Okay, let’s set the record straight. Pot stickers are actually Chinese in origin and the dumpling’s Chinese name is called “guotie”. This name literally means “wok stick,” haha go figure. It was said that a chef who was boiling dumplings forgot about them. After all the water had dried away, the dumplings got stuck to the pot (tie – Chi.). Oil had to be added in order to grease the wrapper and remove the dumplings. Hence, the manner of cooking.

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~ The vegetables give moisture to the filling. You may add more, if you want, then adjust the seasoning. ~

So in our modern world, potstickers are the more recognizable name for these Chinese pan-fried dumplings (a.ka. guo tie).

Meanwhile, the Gyoza is the Japanese version of the Chinese potstickers. What makes them unique and probably more familiar for us is the shape. The Gyoza is more consistently known as looking like a half-moon, which is long and thin. And I believe that with the Japanese, they prefer their dumplings with less oil. Sometimes, I feel that Chinese dishes are more oily.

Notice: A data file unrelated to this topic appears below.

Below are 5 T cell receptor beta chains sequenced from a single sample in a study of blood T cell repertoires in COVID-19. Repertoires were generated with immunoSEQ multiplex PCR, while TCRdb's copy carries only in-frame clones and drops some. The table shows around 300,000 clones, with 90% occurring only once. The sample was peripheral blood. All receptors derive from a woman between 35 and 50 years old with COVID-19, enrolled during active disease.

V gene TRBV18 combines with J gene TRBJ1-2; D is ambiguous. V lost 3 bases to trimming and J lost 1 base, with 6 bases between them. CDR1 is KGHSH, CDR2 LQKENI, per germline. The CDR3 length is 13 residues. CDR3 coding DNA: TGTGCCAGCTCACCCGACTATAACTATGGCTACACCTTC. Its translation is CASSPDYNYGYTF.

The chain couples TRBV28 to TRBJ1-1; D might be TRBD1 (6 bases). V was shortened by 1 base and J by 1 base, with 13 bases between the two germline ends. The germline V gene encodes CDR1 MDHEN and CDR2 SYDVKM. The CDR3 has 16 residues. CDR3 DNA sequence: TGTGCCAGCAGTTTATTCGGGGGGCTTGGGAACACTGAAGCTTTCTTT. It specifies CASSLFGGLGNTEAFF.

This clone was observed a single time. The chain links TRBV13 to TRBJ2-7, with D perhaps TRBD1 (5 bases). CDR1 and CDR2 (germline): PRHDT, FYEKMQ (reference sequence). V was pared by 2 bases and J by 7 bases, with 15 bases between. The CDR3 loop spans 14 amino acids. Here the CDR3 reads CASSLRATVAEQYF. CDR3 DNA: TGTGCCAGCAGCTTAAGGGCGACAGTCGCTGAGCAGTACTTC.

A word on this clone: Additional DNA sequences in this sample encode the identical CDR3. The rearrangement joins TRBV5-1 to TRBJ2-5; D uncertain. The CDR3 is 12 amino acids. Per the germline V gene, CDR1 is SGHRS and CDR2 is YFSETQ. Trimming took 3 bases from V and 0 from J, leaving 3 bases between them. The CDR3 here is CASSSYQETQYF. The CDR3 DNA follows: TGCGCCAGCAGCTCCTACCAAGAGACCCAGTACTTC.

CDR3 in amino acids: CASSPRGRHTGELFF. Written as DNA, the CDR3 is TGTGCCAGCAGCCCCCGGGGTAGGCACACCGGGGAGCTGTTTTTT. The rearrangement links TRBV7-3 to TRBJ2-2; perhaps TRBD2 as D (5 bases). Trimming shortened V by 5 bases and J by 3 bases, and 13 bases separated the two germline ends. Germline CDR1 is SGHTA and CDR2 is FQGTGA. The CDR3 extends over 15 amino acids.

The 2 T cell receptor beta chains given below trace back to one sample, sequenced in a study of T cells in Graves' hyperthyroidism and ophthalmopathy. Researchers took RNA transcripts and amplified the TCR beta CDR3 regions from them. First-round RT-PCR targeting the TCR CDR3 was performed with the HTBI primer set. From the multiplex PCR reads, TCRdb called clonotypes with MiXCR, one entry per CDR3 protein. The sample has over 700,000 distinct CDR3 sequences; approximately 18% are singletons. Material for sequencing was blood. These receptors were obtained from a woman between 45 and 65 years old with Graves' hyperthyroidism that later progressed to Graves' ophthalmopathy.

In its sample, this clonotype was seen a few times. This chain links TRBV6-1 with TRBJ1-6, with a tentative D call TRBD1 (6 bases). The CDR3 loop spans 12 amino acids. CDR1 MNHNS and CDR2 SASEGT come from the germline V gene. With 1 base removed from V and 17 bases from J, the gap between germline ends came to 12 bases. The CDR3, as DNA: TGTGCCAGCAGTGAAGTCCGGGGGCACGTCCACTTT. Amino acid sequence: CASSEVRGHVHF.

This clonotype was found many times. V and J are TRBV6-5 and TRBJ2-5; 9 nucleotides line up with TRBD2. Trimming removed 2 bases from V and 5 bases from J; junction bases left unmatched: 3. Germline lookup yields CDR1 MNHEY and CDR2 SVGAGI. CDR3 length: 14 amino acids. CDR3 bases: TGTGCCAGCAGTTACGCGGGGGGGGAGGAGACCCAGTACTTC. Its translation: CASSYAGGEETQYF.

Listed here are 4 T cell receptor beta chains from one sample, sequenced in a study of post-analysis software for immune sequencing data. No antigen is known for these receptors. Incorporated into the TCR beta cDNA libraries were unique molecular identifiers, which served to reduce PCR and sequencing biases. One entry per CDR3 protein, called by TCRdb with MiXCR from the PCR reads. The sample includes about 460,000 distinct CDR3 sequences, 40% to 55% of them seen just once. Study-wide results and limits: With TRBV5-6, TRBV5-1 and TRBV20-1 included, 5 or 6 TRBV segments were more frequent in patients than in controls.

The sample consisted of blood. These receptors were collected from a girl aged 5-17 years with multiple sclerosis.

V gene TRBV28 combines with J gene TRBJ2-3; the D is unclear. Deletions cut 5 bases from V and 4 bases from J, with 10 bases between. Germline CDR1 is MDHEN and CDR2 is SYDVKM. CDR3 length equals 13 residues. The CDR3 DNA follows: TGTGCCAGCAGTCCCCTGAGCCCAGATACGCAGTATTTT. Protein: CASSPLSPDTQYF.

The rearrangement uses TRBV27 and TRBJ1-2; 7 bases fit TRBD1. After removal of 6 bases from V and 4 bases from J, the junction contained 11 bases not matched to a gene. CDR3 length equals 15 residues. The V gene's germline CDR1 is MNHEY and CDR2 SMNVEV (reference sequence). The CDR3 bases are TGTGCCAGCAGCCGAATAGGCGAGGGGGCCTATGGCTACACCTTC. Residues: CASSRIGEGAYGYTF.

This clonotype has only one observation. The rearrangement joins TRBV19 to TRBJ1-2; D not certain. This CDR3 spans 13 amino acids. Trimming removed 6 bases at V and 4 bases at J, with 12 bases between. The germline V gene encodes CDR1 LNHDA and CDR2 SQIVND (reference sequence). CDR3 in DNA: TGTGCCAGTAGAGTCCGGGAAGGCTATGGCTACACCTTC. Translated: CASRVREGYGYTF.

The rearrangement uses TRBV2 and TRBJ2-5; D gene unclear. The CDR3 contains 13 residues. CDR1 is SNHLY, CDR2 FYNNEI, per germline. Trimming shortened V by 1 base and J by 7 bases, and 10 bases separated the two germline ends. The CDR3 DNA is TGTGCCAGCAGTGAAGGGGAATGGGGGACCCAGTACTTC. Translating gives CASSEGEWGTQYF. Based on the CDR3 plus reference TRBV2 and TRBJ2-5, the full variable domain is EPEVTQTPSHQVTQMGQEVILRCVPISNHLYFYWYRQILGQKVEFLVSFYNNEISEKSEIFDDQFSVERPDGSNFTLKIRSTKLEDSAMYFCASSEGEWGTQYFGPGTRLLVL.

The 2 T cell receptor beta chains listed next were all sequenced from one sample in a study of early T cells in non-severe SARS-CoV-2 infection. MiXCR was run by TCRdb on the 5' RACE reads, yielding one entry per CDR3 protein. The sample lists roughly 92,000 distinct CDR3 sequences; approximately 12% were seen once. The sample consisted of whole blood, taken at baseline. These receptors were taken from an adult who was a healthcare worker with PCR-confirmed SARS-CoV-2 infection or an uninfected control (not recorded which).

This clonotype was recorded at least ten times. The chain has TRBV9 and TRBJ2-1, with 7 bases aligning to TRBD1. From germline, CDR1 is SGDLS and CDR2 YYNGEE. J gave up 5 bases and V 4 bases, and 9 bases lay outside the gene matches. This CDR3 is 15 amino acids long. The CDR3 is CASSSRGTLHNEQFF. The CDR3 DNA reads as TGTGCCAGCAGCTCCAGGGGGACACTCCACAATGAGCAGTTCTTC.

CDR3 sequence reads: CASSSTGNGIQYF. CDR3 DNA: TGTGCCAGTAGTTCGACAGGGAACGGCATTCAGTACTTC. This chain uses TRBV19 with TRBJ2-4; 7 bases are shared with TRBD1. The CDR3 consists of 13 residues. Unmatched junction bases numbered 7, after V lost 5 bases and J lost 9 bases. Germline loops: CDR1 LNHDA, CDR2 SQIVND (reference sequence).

Homemade Gyoza Recipe

These Japanese pot stickers are really good and healthy, too. We love them so much that we order them whenever they are available in the restaurant we are in. However, they can be quite expensive. One order is usually just 4-5 pieces, depending on the restaurant.

In order to enjoy it at home, I would occasionally prepare it for the family. I don’t always do it though, because of the preparation required. But if I have some idle time, it is actually fun and therapeutic to make – especially the wrapping part.